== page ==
Volkswagen has announced that the vehicle being developed under Project Trinity will be made at a new plant in Wolfsburg, Germany. The new facility will be located near the main plant in the Warmenau district and will be part of a larger $2.1 billion investment. Construction is set to begin in spring 2023 and will consider high environmental standards. The Trinity model will be net carbon-neutral and will be built using new manufacturing methods. It is expected to start rolling off the assembly line in 2026. This new facility will also be the model for optimizing the production processes for the Volkswagen Group. These new methods will then be implemented to the company’s other manufacturing sites.
“The decision by the Supervisory Board is an important milestone for the transformation of our brand and the future of the Wolfsburg production facility. We are thus strengthening and sustaining the competitiveness of the main plant and giving the workforce a robust long-term perspective,” said Ralf Brandstätter, CEO of Volkswagen. “We are setting bench marks in the automotive industry with Trinity and the new factory and turning Wolfsburg into the global lighthouse for cutting-edge and efficient vehicle production.
For Volkswagen, the Project Trinity represents its new flagship, a vehicle that will dictate the brand’s future direction and the cornerstone of its Accelerate strategy. In addition to being net carbon-neutral, this latest battery-electric vehicle will have shorter charging times and a driving range of up to 435 miles, according to Volkswagen. It will be built on the upcoming SSP platform and be designed with level 4 autonomous driving in mind. Volkswagen notes that over 40 million vehicles will eventually be on the SSP architecture.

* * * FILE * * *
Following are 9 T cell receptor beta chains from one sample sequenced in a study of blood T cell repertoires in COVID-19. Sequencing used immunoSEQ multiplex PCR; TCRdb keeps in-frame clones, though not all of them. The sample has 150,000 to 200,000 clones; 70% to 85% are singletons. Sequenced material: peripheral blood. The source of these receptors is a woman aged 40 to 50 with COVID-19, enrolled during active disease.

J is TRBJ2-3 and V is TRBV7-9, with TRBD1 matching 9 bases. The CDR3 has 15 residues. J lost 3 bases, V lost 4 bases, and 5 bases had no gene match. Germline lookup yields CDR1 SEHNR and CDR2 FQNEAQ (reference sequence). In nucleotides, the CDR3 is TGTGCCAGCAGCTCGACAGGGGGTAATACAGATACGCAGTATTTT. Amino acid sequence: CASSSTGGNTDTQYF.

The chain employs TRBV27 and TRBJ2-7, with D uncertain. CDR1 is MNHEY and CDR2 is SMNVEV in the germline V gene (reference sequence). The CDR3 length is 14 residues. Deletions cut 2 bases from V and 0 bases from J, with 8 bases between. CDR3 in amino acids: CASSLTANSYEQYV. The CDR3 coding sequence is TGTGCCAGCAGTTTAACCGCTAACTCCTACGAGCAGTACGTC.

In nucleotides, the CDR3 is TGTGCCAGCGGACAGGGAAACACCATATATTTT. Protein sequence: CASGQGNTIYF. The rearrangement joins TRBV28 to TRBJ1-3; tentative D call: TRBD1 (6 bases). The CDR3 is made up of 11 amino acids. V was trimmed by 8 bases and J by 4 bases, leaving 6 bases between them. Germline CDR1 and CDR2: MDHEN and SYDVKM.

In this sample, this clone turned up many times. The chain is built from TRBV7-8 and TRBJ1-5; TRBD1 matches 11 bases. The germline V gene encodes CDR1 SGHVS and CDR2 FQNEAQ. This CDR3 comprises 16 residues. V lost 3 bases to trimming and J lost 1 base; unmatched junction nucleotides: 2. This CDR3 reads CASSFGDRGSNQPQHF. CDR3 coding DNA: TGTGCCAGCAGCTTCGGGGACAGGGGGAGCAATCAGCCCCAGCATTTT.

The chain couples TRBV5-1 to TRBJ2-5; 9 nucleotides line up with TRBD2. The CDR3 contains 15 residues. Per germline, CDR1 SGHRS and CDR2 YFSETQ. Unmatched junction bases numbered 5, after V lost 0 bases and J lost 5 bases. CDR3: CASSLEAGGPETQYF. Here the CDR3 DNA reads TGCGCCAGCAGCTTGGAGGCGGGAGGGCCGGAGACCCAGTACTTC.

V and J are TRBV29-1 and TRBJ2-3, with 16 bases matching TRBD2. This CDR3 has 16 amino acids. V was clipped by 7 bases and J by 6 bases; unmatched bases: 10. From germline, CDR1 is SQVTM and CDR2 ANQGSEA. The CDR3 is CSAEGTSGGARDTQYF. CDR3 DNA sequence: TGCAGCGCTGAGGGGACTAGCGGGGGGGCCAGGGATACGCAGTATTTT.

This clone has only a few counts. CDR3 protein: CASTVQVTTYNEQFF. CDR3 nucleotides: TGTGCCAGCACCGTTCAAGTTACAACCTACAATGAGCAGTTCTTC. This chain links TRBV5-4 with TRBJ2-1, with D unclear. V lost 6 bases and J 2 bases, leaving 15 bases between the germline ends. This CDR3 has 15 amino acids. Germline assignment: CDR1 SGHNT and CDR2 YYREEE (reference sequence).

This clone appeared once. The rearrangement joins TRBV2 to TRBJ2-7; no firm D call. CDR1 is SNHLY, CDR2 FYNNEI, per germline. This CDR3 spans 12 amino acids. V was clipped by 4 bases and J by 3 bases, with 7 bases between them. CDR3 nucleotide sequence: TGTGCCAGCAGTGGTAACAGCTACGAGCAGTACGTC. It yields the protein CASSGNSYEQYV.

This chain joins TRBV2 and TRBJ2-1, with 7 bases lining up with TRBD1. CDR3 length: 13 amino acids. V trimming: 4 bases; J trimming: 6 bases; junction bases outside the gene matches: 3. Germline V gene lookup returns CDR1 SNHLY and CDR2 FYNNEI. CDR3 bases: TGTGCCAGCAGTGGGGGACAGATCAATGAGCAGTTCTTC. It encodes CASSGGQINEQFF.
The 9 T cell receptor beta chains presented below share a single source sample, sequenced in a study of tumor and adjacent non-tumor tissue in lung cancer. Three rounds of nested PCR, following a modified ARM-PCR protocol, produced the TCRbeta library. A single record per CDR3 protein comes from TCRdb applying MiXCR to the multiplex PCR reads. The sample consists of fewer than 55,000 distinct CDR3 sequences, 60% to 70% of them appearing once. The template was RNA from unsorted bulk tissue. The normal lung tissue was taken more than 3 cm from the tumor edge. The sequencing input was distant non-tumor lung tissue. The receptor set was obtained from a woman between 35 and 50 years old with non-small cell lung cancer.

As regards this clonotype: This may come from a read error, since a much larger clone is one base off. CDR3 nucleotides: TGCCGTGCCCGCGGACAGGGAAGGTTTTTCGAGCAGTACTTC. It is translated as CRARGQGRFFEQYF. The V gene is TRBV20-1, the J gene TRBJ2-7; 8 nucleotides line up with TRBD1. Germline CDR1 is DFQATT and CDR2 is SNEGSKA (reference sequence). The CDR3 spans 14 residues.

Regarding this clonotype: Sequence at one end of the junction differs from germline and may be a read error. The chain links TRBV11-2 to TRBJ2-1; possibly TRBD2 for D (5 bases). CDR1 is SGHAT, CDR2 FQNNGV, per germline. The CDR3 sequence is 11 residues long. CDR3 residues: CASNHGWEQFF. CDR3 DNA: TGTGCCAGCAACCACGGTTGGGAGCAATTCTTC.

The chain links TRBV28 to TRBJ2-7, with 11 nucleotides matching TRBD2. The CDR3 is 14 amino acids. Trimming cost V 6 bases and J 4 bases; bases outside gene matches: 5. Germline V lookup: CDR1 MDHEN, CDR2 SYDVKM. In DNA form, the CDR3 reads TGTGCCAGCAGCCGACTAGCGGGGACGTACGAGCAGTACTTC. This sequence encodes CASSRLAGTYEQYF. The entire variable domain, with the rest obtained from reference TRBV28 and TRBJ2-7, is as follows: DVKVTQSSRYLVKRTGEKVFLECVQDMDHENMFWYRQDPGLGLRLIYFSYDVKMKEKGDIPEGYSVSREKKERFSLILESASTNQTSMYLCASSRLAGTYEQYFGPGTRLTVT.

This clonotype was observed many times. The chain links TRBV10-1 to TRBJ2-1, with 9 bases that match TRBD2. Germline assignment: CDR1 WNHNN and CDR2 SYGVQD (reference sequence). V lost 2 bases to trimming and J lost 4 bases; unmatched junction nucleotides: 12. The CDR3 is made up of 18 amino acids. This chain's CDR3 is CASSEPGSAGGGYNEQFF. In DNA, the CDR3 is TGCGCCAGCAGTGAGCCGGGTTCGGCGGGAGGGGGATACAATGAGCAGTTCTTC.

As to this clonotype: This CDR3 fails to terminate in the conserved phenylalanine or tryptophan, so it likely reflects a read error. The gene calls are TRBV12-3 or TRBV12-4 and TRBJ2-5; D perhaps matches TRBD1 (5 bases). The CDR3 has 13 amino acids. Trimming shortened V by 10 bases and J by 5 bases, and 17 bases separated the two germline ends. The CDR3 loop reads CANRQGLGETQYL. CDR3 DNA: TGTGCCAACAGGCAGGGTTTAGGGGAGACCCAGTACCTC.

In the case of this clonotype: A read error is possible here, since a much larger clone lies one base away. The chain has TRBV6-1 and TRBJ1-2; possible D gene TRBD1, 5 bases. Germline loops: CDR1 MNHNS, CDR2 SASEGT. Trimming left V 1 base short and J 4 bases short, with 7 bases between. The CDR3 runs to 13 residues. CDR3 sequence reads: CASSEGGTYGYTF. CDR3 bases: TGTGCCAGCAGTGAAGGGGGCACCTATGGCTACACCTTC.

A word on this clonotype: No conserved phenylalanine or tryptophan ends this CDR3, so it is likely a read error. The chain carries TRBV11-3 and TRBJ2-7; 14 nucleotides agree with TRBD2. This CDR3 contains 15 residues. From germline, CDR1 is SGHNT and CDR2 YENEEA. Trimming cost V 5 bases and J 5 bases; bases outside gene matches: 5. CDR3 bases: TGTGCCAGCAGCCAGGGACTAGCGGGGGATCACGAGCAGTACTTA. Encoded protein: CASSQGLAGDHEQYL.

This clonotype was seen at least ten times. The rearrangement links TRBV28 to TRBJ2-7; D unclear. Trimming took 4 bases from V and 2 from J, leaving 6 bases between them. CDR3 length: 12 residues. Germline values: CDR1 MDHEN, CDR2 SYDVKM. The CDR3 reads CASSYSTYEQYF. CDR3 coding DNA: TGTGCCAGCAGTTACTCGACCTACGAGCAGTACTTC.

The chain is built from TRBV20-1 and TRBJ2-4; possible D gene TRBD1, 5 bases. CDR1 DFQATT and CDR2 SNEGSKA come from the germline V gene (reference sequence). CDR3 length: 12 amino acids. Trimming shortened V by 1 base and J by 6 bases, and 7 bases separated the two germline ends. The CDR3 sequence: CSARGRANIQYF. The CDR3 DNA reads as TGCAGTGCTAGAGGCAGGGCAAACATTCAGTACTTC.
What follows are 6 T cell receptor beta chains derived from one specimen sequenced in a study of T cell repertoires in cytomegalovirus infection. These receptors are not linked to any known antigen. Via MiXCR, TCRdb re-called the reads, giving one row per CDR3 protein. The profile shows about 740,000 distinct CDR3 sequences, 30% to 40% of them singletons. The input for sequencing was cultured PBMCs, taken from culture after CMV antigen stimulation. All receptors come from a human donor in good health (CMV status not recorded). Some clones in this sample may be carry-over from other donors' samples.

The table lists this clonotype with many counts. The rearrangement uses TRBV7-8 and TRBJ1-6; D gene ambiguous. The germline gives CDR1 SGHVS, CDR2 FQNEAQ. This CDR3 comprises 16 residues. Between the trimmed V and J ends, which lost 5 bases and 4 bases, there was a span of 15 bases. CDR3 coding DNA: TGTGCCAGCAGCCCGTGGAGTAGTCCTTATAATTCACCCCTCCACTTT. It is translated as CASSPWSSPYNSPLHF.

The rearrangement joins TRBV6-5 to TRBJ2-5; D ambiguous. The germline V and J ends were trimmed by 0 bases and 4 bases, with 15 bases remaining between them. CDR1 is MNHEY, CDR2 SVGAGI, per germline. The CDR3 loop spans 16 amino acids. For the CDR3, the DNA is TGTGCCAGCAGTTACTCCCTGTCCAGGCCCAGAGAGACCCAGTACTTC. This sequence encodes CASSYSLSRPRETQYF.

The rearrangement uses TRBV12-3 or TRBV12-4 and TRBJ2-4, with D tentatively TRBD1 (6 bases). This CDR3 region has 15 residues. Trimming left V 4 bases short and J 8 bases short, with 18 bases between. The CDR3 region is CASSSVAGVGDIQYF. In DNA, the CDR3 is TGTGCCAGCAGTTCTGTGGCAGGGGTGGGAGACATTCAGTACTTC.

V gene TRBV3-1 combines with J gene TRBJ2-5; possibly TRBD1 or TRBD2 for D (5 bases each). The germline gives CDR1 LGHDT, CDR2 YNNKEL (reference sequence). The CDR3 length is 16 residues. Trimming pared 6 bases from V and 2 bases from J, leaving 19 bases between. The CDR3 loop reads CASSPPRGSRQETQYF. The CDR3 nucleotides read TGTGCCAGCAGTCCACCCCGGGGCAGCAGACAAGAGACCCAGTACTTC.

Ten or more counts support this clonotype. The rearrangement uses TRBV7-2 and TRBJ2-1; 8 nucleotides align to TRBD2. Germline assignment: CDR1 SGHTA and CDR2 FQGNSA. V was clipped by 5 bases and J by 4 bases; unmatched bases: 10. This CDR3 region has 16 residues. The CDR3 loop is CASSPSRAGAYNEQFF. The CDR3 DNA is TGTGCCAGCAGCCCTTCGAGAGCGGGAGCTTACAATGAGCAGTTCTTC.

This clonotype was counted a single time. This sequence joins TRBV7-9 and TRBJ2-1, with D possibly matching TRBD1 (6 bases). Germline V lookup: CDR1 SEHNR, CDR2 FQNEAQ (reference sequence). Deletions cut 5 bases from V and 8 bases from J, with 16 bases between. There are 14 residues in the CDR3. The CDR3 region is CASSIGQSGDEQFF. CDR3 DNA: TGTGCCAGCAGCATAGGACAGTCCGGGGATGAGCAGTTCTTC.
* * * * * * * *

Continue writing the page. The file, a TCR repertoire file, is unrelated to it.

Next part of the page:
The Trinity vehicle will set production standards according to Volkswagen. It is aiming for a production time of 10 hours per vehicle and will limit its variants and components, add more automation, create leaner production lines, and introduce new logistic processes. Volkswagen plans to integrate the new manufacturing methods in the Trinity Project into its main plant by 2030. Adding a new plant also keeps the current production lines at Wolfsburg going while allowing the company to introduce new processes and methods that will be used in the future as it moves toward full electrification.
We don’t know what’s the size of the vehicle being built under Project Trinity but based on the early teasers, it appears to be a sedan around the same size as the Arteon. This vehicle will be software-driven and provide new digital experiences to owners, the latter of which Volkswagen aims to make one of its core competencies. Through this, Volkswagen is aiming to attract new customers, create new income sources, and make level 4 autonomous driving available to a broader range of buyers by 2030.
Volkswagen Group’s SSP platform will eventually replace the current MEB and the upcoming PPE architectures. The former is currently being used by the ID.3, ID.4, ID.5, and the Audi Q4 e-tron family. It will also underpin the upcoming ID. Buzz. Audi and Porsche will be the main users of the PPE platform with the first vehicles on it being the all-electric second-generation Macan, the Q6 e-tron, and A6 e-tron. Volkswagen Group’s SSP platform will also be used in the vehicles resulting from the Audi-led Project Artemis. These include a flagship for Bentley and Audi, which will be built in Germany.